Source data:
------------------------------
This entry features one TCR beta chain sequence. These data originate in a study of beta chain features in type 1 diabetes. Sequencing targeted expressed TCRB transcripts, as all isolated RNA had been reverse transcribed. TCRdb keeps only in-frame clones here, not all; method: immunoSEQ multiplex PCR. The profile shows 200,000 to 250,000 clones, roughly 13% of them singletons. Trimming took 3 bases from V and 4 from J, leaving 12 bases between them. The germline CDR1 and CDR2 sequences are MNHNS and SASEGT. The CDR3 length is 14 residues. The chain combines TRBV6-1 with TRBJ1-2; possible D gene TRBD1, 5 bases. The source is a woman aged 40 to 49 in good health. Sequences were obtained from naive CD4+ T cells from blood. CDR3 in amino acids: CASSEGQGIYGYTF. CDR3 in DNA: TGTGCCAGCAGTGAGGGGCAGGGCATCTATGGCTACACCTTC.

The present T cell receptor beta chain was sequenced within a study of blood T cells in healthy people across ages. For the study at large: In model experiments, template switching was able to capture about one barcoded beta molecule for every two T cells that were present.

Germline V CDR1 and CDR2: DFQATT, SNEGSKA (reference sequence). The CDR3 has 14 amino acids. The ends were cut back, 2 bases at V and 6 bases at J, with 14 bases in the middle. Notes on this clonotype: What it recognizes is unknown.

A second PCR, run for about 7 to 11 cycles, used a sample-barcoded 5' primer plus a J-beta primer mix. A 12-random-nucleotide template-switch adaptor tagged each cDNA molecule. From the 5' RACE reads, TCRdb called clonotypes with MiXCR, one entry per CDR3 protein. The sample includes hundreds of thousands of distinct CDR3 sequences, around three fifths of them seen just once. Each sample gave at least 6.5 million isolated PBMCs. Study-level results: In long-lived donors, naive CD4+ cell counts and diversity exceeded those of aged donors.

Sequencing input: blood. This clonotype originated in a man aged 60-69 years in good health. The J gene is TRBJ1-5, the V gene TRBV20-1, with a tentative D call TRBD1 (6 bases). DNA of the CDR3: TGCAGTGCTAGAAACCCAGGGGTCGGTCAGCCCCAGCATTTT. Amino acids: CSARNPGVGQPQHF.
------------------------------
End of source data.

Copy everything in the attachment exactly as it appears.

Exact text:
This entry features one TCR beta chain sequence. These data originate in a study of beta chain features in type 1 diabetes. Sequencing targeted expressed TCRB transcripts, as all isolated RNA had been reverse transcribed. TCRdb keeps only in-frame clones here, not all; method: immunoSEQ multiplex PCR. The profile shows 200,000 to 250,000 clones, roughly 13% of them singletons. Trimming took 3 bases from V and 4 from J, leaving 12 bases between them. The germline CDR1 and CDR2 sequences are MNHNS and SASEGT. The CDR3 length is 14 residues. The chain combines TRBV6-1 with TRBJ1-2; possible D gene TRBD1, 5 bases. The source is a woman aged 40 to 49 in good health. Sequences were obtained from naive CD4+ T cells from blood. CDR3 in amino acids: CASSEGQGIYGYTF. CDR3 in DNA: TGTGCCAGCAGTGAGGGGCAGGGCATCTATGGCTACACCTTC.

The present T cell receptor beta chain was sequenced within a study of blood T cells in healthy people across ages. For the study at large: In model experiments, template switching was able to capture about one barcoded beta molecule for every two T cells that were present.

Germline V CDR1 and CDR2: DFQATT, SNEGSKA (reference sequence). The CDR3 has 14 amino acids. The ends were cut back, 2 bases at V and 6 bases at J, with 14 bases in the middle. Notes on this clonotype: What it recognizes is unknown.

A second PCR, run for about 7 to 11 cycles, used a sample-barcoded 5' primer plus a J-beta primer mix. A 12-random-nucleotide template-switch adaptor tagged each cDNA molecule. From the 5' RACE reads, TCRdb called clonotypes with MiXCR, one entry per CDR3 protein. The sample includes hundreds of thousands of distinct CDR3 sequences, around three fifths of them seen just once. Each sample gave at least 6.5 million isolated PBMCs. Study-level results: In long-lived donors, naive CD4+ cell counts and diversity exceeded those of aged donors.

Sequencing input: blood. This clonotype originated in a man aged 60-69 years in good health. The J gene is TRBJ1-5, the V gene TRBV20-1, with a tentative D call TRBD1 (6 bases). DNA of the CDR3: TGCAGTGCTAGAAACCCAGGGGTCGGTCAGCCCCAGCATTTT. Amino acids: CSARNPGVGQPQHF.